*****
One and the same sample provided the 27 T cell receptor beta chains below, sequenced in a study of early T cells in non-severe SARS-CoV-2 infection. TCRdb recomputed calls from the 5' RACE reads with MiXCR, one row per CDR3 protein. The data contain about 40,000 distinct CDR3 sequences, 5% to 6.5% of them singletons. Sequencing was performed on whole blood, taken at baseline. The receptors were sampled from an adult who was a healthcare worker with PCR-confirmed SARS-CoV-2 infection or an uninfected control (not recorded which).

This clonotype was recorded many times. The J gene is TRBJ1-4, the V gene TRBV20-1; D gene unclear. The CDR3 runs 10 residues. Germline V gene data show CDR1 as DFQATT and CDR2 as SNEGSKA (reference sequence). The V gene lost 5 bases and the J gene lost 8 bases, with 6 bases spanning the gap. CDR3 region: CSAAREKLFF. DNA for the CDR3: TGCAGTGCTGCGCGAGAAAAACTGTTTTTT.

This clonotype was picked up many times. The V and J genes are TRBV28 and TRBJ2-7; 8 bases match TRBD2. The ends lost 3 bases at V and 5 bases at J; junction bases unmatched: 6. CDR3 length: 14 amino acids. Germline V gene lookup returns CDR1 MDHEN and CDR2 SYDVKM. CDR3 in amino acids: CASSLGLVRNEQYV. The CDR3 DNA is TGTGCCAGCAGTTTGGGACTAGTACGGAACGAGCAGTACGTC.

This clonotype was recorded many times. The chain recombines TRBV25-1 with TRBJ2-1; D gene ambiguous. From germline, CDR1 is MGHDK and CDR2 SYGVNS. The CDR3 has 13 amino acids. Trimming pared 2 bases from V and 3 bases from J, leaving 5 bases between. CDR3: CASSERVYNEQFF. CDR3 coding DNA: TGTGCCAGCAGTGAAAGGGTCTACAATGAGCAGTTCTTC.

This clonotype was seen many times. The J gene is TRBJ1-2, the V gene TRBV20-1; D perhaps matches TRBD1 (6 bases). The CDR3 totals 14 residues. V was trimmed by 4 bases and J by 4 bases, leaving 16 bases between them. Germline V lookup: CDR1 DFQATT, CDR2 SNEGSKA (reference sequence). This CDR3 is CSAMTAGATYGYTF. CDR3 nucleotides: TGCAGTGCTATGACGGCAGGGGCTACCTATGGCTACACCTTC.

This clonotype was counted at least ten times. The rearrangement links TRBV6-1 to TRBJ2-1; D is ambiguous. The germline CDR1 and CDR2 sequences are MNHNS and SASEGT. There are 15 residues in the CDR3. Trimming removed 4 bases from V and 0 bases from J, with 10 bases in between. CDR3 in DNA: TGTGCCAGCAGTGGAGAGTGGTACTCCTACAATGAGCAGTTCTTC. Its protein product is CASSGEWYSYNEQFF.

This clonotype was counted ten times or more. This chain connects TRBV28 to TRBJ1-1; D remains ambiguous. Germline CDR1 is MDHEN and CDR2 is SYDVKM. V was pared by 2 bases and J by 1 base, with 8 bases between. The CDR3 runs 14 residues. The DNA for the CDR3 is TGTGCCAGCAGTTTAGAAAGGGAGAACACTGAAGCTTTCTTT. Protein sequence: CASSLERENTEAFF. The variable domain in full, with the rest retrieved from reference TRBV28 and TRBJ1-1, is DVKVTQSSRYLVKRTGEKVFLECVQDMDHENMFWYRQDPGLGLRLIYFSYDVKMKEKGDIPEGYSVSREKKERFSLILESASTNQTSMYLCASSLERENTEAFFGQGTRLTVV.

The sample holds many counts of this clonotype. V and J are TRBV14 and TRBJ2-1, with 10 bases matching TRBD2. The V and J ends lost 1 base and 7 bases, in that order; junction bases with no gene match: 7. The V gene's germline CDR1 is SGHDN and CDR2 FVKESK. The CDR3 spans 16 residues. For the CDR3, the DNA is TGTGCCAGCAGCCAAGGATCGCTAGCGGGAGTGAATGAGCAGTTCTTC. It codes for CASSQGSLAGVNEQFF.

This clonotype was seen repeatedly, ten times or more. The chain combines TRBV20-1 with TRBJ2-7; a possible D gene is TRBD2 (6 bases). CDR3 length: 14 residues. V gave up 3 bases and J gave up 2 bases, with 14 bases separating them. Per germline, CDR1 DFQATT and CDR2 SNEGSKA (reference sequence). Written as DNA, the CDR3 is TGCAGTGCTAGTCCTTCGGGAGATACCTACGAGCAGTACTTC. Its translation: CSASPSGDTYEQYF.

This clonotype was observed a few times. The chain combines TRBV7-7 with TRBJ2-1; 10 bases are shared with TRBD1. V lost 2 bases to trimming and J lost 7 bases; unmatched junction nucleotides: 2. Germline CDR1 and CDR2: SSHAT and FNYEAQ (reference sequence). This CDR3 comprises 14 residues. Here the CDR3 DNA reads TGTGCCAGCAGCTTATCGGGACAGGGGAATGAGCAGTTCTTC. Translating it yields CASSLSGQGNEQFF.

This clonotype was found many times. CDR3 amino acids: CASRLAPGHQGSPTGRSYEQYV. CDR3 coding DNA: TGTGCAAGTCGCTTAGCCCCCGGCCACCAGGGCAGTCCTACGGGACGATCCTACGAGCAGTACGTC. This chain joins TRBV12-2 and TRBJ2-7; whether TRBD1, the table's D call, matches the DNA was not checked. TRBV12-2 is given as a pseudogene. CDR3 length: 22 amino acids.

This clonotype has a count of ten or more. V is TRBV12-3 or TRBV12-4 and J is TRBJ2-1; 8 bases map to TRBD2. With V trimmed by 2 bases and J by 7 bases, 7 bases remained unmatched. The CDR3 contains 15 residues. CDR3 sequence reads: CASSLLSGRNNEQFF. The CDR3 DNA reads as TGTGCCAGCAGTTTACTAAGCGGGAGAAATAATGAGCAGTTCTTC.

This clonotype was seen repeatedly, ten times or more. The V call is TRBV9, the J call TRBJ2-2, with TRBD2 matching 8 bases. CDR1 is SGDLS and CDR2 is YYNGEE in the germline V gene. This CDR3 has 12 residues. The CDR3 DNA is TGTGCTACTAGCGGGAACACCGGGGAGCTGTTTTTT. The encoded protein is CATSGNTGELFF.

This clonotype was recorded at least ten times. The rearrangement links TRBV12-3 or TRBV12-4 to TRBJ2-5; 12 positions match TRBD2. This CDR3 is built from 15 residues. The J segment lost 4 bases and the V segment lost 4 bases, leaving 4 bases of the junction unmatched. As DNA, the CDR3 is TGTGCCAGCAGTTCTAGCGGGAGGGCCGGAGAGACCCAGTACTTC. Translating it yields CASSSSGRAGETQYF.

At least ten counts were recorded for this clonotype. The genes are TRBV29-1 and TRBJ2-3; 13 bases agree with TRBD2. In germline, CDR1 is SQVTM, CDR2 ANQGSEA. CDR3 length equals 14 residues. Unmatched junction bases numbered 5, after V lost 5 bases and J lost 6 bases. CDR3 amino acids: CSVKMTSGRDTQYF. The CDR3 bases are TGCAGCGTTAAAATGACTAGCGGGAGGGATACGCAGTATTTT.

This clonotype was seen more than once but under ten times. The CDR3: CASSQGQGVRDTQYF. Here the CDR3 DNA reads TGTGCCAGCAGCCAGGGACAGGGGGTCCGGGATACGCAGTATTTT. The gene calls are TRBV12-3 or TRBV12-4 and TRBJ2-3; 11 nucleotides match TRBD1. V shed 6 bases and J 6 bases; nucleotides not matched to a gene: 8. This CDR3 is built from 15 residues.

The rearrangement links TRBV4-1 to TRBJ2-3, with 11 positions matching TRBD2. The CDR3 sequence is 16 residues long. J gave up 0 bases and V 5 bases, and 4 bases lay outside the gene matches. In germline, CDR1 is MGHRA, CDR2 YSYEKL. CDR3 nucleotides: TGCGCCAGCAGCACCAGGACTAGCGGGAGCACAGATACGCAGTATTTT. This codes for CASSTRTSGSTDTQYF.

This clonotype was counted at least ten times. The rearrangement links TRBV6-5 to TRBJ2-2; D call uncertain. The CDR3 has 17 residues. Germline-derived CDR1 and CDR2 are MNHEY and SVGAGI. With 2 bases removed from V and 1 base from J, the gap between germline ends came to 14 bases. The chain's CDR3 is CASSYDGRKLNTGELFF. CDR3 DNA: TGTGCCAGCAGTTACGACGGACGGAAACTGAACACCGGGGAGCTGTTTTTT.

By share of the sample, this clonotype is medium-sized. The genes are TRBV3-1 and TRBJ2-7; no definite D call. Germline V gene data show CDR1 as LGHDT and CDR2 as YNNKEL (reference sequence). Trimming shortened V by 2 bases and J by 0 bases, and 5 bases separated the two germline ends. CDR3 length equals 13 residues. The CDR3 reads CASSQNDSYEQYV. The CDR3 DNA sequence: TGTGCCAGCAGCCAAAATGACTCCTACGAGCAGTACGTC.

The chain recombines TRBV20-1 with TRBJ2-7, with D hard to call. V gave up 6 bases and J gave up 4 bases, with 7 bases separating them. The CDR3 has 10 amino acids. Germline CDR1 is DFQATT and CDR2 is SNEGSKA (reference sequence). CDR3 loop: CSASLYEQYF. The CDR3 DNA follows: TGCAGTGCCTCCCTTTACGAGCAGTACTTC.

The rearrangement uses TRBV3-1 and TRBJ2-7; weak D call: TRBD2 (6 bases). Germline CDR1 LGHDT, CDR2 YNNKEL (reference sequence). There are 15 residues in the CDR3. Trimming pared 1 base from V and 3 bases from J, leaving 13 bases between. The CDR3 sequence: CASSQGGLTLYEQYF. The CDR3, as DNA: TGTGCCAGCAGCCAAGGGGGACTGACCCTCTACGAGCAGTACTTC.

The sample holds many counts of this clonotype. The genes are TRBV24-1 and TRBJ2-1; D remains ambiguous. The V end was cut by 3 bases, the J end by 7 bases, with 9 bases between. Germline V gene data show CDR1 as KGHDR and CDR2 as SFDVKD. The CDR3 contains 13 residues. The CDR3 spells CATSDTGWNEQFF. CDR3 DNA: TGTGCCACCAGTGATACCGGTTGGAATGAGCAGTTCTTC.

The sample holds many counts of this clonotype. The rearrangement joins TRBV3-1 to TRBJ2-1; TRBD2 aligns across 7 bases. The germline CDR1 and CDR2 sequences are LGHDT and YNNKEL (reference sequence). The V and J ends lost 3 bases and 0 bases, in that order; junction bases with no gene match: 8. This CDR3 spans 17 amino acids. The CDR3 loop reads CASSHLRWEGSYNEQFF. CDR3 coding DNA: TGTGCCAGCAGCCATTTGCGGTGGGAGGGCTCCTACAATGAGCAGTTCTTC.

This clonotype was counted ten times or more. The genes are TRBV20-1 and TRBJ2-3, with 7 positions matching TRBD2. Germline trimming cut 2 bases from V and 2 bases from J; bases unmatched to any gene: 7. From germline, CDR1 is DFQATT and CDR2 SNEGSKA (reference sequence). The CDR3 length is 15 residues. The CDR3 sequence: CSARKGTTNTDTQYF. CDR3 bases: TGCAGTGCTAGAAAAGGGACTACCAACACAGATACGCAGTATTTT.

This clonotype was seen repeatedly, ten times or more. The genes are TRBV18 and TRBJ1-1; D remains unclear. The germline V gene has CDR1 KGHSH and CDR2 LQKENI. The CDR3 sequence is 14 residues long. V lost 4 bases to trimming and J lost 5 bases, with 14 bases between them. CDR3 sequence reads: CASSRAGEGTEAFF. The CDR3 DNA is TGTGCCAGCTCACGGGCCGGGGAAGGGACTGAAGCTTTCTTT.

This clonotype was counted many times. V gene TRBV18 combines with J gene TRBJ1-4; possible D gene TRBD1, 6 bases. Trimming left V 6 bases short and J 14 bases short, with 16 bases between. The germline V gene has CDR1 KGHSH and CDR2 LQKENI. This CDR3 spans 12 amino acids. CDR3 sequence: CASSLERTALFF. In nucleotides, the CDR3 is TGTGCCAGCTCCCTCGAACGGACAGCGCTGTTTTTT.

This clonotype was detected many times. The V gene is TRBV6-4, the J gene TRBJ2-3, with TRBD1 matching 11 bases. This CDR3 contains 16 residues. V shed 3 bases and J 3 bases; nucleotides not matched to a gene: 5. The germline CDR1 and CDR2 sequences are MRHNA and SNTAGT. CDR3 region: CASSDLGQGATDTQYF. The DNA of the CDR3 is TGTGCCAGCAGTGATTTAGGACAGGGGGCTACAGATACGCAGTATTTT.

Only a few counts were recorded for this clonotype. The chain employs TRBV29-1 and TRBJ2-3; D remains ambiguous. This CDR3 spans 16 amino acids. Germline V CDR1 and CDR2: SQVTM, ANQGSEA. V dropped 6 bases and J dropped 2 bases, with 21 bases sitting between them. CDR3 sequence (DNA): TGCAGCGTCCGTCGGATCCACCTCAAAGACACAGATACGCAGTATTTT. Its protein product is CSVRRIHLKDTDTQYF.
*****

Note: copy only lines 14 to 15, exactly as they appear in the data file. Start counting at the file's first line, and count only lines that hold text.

This clonotype was recorded at least ten times. The rearrangement links TRBV12-3 or TRBV12-4 to TRBJ2-5; 12 positions match TRBD2. This CDR3 is built from 15 residues. The J segment lost 4 bases and the V segment lost 4 bases, leaving 4 bases of the junction unmatched. As DNA, the CDR3 is TGTGCCAGCAGTTCTAGCGGGAGGGCCGGAGAGACCCAGTACTTC. Translating it yields CASSSSGRAGETQYF.

At least ten counts were recorded for this clonotype. The genes are TRBV29-1 and TRBJ2-3; 13 bases agree with TRBD2. In germline, CDR1 is SQVTM, CDR2 ANQGSEA. CDR3 length equals 14 residues. Unmatched junction bases numbered 5, after V lost 5 bases and J lost 6 bases. CDR3 amino acids: CSVKMTSGRDTQYF. The CDR3 bases are TGCAGCGTTAAAATGACTAGCGGGAGGGATACGCAGTATTTT.